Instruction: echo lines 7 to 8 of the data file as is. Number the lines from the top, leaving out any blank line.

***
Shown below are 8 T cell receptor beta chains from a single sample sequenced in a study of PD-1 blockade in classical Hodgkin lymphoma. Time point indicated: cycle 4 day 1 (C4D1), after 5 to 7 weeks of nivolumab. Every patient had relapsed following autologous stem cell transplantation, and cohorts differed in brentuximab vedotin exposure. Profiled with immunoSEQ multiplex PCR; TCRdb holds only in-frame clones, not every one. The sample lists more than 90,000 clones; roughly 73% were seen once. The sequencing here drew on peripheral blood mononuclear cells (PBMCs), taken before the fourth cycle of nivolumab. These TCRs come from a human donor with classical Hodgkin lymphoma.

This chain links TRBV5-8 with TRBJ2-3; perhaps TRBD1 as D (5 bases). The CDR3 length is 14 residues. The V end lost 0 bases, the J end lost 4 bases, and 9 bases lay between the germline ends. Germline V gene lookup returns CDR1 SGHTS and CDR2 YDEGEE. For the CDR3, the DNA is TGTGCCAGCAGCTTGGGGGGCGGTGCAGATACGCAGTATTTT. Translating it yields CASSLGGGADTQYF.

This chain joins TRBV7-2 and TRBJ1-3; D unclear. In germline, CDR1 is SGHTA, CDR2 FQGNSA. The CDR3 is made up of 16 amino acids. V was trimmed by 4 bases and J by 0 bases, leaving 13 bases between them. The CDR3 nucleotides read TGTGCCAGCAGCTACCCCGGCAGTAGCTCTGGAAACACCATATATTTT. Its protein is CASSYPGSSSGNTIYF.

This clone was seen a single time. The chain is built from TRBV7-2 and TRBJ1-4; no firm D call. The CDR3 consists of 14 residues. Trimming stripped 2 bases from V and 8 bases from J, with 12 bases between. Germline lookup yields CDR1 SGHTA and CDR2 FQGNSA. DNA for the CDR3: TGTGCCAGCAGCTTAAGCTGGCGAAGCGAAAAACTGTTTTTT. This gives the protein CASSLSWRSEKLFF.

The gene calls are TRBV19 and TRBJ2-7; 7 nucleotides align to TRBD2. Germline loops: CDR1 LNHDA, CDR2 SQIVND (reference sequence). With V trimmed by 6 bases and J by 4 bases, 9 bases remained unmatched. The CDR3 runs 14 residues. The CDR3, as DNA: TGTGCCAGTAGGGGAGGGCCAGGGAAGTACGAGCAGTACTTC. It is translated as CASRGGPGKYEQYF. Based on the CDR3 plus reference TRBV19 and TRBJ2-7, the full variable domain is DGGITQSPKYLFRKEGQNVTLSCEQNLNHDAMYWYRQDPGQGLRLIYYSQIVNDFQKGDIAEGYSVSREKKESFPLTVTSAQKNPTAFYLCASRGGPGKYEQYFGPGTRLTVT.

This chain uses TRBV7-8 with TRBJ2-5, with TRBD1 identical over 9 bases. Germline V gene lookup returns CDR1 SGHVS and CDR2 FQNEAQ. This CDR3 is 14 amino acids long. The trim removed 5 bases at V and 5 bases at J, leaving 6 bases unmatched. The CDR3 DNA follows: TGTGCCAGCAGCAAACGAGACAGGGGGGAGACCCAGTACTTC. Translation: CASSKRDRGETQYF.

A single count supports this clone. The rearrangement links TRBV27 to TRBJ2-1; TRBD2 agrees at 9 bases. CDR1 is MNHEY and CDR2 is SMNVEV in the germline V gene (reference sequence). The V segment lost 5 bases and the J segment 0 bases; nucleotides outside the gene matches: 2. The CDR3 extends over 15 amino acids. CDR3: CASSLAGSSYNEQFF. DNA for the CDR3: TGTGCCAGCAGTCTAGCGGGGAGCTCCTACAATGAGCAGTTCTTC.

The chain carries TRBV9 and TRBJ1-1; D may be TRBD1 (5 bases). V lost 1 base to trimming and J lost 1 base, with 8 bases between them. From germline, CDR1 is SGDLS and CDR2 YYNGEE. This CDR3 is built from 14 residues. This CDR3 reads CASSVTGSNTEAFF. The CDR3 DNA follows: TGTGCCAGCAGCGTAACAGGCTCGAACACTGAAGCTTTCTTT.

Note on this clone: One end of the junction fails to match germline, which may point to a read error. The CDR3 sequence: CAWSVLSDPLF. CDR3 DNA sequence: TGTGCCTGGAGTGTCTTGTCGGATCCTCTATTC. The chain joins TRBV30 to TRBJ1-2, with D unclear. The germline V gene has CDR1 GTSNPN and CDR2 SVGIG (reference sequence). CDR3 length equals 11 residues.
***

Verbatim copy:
A single count supports this clone. The rearrangement links TRBV27 to TRBJ2-1; TRBD2 agrees at 9 bases. CDR1 is MNHEY and CDR2 is SMNVEV in the germline V gene (reference sequence). The V segment lost 5 bases and the J segment 0 bases; nucleotides outside the gene matches: 2. The CDR3 extends over 15 amino acids. CDR3: CASSLAGSSYNEQFF. DNA for the CDR3: TGTGCCAGCAGTCTAGCGGGGAGCTCCTACAATGAGCAGTTCTTC.

The chain carries TRBV9 and TRBJ1-1; D may be TRBD1 (5 bases). V lost 1 base to trimming and J lost 1 base, with 8 bases between them. From germline, CDR1 is SGDLS and CDR2 YYNGEE. This CDR3 is built from 14 residues. This CDR3 reads CASSVTGSNTEAFF. The CDR3 DNA follows: TGTGCCAGCAGCGTAACAGGCTCGAACACTGAAGCTTTCTTT.